Parallel and Distributed Testing:

  • Harness Jenkins’ capabilities to run Selenium tests concurrently across multiple machines or containers, reducing overall test execution duration.
  • Implement distributed testing with tools like Selenium Grid or cloud-based services to execute tests simultaneously on different browsers and environments.

Test Reporting and Notifications:

  • Configure Jenkins to generate comprehensive test reports encompassing details such as executed test cases, pass/fail status, and error logs.
  • Establish notifications (e.g., email, Slack) to inform the team about build and test results, enabling swift identification and resolution of issues.

Test Environment Management:

  • Maintain separate test environments to simulate real-world scenarios and ensure reliable test results accurately.
  • Automate the setup and teardown processes of test environments using tools like Docker or Kubernetes to ensure consistent and reproducible test runs.


Paired with Selenium, Jenkins empowers developers to construct an automated application testing framework. Acting as the conductor, Jenkins oversees and executes the Selenium test suite.

While setting up Jenkins and Selenium integration involves initial configuration steps, the long-term benefits are substantial. Once seamlessly configured, Jenkins can automatically initiate the execution of Selenium tests whenever code changes occur. This proactive approach aids in catching and addressing bugs early, preventing potential larger issues.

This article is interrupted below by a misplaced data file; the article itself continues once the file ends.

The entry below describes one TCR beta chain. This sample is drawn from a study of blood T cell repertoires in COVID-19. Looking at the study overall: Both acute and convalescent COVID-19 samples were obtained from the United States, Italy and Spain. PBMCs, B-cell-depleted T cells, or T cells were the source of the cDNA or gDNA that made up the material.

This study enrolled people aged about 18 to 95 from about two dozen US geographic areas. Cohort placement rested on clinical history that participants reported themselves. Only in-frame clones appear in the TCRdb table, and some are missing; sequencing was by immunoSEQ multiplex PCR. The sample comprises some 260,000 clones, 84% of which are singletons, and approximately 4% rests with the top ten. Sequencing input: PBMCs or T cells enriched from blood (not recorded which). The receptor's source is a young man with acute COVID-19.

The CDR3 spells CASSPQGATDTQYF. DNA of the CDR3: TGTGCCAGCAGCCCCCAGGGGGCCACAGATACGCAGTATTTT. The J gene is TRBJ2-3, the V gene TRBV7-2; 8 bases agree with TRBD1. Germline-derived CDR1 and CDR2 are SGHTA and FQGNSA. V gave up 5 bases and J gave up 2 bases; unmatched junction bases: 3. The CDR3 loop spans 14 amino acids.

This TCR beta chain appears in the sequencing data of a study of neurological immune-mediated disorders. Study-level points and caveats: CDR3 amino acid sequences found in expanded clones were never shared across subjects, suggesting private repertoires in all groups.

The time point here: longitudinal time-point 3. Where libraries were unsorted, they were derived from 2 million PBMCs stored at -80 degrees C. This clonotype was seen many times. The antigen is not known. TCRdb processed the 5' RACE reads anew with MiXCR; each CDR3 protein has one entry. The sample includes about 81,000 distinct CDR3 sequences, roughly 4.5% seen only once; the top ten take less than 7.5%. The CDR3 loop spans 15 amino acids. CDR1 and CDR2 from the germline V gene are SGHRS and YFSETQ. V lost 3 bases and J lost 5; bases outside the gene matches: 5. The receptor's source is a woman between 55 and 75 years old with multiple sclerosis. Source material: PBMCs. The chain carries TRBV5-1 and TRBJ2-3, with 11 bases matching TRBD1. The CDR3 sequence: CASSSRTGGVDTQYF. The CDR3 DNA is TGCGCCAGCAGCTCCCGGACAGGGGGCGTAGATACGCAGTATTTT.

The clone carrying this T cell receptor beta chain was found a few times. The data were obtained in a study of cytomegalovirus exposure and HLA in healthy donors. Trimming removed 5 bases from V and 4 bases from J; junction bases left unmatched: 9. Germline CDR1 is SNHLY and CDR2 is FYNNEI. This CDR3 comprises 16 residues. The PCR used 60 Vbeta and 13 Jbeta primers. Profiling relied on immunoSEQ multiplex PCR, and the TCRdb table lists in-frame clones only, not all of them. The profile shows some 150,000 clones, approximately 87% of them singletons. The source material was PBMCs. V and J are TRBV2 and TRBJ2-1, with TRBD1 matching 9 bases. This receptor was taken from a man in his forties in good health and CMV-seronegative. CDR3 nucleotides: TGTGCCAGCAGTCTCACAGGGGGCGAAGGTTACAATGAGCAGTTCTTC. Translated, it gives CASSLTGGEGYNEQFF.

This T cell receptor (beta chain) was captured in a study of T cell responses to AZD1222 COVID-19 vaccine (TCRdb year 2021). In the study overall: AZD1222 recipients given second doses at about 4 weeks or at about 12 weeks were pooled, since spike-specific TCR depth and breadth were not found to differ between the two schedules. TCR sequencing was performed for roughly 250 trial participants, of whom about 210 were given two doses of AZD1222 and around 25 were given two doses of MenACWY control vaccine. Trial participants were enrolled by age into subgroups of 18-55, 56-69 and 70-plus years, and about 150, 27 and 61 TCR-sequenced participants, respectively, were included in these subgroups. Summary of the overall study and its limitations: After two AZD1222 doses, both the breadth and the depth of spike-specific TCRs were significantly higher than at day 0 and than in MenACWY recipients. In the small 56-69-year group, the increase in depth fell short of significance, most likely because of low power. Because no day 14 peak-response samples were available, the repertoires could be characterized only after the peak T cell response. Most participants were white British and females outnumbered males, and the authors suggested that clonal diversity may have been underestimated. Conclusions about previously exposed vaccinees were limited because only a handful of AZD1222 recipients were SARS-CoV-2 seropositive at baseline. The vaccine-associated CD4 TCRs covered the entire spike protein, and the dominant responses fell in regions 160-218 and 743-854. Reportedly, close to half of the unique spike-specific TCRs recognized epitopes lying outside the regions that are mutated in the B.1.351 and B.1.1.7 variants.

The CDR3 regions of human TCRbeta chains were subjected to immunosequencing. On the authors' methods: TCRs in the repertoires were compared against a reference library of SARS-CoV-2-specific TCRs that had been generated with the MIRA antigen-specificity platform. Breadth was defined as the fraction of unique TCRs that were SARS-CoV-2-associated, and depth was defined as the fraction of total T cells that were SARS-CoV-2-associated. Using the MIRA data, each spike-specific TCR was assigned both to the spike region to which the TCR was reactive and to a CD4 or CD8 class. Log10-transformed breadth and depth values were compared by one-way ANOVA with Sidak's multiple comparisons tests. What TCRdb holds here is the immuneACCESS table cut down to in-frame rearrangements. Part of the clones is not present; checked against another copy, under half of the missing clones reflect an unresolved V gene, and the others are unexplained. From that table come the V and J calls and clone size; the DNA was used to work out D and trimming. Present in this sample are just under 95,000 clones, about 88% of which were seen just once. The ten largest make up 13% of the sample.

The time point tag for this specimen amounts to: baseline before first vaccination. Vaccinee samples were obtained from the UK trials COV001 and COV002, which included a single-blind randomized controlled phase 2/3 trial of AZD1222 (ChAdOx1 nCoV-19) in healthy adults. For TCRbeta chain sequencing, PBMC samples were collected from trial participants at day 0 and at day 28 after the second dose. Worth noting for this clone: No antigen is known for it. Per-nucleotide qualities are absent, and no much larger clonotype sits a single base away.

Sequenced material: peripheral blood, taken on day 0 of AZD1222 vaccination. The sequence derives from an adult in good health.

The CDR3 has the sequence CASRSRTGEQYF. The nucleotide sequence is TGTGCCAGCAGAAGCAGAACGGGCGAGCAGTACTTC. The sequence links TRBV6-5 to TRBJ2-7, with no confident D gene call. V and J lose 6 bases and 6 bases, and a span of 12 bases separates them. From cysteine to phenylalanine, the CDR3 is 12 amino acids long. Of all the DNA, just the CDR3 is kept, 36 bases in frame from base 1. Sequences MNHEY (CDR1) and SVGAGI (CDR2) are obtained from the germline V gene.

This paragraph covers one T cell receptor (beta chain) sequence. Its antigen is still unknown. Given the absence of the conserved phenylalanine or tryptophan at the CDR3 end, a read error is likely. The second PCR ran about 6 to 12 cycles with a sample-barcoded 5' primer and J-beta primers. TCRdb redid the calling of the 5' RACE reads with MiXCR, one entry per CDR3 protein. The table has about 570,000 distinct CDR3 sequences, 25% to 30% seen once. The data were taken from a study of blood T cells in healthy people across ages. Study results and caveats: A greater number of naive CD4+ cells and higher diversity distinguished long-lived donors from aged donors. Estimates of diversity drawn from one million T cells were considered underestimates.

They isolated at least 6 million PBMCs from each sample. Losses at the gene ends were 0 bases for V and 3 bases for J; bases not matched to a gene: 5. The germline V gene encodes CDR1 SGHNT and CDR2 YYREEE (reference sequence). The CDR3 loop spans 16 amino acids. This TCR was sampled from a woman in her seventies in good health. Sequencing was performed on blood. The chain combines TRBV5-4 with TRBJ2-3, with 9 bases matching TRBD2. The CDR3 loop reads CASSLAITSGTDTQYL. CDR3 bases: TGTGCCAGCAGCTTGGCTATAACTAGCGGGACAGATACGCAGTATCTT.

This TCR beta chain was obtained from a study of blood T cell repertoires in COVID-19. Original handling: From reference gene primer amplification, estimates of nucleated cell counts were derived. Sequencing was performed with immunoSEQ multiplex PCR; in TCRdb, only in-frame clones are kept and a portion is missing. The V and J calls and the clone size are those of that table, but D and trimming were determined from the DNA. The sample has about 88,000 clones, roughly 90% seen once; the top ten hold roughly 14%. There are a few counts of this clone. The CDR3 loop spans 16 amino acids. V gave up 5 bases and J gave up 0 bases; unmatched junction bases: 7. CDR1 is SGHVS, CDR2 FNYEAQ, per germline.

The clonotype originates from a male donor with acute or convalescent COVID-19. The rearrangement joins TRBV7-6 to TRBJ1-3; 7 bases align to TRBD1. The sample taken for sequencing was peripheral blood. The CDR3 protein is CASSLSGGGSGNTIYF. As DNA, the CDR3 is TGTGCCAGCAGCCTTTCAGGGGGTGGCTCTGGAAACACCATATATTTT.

Automated testing offers notable time and resource efficiencies compared to manual methods. With Jenkins and Selenium integration, developers are relieved from manually triggering tests after each code alteration. Instead, tests are automatically launched on a predetermined schedule or with new code commits.

Combining Jenkins’ automation capabilities with Selenium’s web testing prowess creates a robust continuous testing pipeline. This ensures that applications undergo consistent validation through automated checks, leading to prompt bug detection and resolution. Ultimately, this results in higher-quality software with dependable performance for end users. Integrating Jenkins and Selenium for automated testing fosters efficient development practices, enabling teams to optimize their testing processes and focus on delivering value.